You can up with the latest coronavirus-related information from AlabamaWorks here.

RELATED: State of Alabama launches online coronavirus response hub — ‘We are all in this together’

Sean Ross is the editor of Yellowhammer News. You can follow him on Twitter @sean_yhn

5 hours ago

Price of gas plummets as Alabamians stay home

Prices for a gallon of gasoline across Alabama have plummeted amid a glut of supply from overseas coupled with a lack of customers due to coronavirus precautions.

According to data collected by AAA, the average price of a gallon of regular unleaded in Alabama was $1.689 on Wednesday, the lowest since 2016, and one of the lowest prices for the state in the last 15 years.

United States consumers went through 6,659,000 barrels of gas per day during the week ending March 27, a 37% decrease from the same week one year earlier and the lowest weekly number since the 1990s.

That number is expected to fall further, as more states have enacted “shelter-in-place” and “stay-at-home” orders since the most recent data was tabulated.

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J. Bart Fletcher, head of the Petroleum & Convenience Marketers of Alabama, an industry group, told Yellowhammer News over the phone that he has had many conversations with the convenience store owners that comprise his organization.

“I’m hearing anywhere from 20-40% drop in retail volume across the state,” he said when asked about how the coronavirus precautions were affecting sales.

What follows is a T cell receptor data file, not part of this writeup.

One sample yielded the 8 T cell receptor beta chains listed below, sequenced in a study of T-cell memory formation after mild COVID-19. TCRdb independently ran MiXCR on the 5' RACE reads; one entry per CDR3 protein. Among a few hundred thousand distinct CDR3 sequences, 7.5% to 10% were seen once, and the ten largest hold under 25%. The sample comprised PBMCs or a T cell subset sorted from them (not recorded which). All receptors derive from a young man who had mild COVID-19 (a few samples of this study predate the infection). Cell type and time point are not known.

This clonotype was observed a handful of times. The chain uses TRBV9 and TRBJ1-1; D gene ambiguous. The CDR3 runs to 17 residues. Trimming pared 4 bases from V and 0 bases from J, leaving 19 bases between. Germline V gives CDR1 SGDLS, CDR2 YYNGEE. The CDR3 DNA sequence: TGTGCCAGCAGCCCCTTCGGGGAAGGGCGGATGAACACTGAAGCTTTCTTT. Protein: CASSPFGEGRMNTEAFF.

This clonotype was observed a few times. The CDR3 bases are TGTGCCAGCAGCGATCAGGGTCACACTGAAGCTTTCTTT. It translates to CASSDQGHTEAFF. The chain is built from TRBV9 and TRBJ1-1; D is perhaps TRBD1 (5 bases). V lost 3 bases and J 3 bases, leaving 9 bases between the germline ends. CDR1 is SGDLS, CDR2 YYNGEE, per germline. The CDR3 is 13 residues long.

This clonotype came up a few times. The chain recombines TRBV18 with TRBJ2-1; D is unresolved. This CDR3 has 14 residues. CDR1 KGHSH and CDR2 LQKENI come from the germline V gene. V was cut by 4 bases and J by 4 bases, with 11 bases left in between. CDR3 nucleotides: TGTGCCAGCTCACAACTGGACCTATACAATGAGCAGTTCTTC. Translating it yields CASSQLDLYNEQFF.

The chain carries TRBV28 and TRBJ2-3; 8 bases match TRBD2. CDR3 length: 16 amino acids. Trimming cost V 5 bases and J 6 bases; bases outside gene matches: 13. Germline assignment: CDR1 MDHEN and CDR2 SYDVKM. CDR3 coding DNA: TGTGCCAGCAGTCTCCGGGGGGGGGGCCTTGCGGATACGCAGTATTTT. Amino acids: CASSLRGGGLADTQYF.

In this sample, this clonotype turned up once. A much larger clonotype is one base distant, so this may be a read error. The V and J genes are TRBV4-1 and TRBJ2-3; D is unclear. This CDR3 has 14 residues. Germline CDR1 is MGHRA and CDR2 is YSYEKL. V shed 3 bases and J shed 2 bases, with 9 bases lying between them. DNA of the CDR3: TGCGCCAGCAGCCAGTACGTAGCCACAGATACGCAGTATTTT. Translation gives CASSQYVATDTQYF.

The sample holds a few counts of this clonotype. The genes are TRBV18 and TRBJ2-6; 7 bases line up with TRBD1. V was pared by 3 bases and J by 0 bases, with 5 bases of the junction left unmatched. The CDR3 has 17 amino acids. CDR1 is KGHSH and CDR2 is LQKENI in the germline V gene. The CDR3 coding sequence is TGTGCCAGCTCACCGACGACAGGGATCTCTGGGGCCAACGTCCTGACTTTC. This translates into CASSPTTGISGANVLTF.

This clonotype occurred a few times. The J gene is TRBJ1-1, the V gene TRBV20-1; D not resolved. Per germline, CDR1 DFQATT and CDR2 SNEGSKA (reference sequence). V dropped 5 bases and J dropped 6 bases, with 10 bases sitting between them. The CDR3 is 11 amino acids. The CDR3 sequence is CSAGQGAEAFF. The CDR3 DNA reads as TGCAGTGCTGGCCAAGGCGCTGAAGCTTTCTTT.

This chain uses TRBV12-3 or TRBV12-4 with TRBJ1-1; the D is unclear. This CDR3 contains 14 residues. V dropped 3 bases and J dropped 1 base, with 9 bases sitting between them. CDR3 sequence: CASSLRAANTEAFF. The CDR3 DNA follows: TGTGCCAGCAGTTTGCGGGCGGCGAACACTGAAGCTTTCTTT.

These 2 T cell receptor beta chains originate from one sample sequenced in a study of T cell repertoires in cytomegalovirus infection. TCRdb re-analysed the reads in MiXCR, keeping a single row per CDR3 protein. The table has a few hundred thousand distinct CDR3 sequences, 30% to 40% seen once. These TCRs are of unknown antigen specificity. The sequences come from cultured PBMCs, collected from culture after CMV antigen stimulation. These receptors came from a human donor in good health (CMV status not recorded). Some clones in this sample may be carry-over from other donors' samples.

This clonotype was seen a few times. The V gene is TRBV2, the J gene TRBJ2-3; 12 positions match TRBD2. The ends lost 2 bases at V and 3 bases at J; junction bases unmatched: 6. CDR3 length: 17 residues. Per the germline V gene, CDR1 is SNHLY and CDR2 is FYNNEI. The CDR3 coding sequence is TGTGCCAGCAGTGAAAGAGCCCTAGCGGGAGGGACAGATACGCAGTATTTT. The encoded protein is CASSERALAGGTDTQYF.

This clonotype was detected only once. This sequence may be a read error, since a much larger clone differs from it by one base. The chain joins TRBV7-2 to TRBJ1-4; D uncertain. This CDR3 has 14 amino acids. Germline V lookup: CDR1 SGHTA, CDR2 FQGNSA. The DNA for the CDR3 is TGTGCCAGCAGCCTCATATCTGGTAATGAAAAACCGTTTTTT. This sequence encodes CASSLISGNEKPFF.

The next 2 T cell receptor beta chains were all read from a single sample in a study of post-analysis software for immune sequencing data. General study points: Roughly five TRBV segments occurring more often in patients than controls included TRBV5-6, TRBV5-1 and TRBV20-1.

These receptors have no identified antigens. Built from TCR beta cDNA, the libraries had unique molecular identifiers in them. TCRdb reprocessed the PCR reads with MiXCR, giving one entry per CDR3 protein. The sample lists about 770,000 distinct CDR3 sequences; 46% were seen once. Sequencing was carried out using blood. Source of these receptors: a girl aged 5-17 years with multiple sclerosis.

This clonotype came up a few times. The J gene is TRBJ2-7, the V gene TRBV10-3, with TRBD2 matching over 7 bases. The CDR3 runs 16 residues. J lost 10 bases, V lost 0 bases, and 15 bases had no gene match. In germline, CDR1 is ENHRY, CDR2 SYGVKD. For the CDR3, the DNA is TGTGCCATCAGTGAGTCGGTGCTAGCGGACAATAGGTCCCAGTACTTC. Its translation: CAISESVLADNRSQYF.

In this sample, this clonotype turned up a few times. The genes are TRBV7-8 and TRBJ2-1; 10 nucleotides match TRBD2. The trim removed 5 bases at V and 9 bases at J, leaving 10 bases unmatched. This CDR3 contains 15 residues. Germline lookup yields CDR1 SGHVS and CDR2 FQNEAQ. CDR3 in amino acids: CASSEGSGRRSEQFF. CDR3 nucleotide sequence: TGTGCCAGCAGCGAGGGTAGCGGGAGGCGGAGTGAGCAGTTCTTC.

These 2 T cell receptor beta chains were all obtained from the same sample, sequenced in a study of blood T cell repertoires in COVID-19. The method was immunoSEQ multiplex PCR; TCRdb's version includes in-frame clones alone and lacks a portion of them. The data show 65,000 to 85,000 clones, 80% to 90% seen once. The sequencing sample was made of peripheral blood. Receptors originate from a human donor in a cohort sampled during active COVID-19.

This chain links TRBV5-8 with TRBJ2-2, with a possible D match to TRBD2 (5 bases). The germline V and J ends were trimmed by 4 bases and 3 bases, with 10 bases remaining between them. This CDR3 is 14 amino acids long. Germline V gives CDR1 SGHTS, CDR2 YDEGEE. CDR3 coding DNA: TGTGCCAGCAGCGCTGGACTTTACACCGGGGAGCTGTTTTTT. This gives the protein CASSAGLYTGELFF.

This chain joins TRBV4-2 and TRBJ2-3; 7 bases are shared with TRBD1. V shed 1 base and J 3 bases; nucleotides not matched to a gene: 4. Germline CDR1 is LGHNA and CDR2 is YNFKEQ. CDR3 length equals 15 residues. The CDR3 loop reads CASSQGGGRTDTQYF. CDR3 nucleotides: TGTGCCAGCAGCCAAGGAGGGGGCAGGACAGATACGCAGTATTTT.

According to Fletcher, rural stations are seeing less of a dropoff in sales than urban stores.

In addition to the drop in travelers caused by coronavirus precautions, oil prices have been subjected to a feud between Russia and Saudia Arabia, two of the largest oil-producing countries.

Saudia Arabia, in early March, reduced the prices of its crude oil output in an attempt to undercut Russian prices and gain dominance on the international market.

Russia, unfazed, proceeded apace with their oil production, resulting in an increased drop in prices for most customers around the world.

A meeting to potentially end the feud was postponed late last week.

“The issues we’ve seen with Saudi Arabia and Russia … is really the primary reason for the lowering of the retail gasoline prices,” Fletcher told Yellowhammer.

“Like any other product, the wholesale price determines what the retail price will be,” he added.

Fletcher said the convenience stores across Alabama are worried about “maintaining an adequate supply of employees,” which he says is a challenge faced by retailers across the state.

“My members are installing plexiglass between their retail clerks and their customers,” said Fletcher when asked how stores are adapting to these times of crisis.

Fletcher promised that his members will stay open and ready to serve across the state “so that people can keep on with their lives to the best degree possible.”

Henry Thornton is a staff writer for Yellowhammer News. You can contact him by email: henry@yellowhammernews.com or on Twitter @HenryThornton95.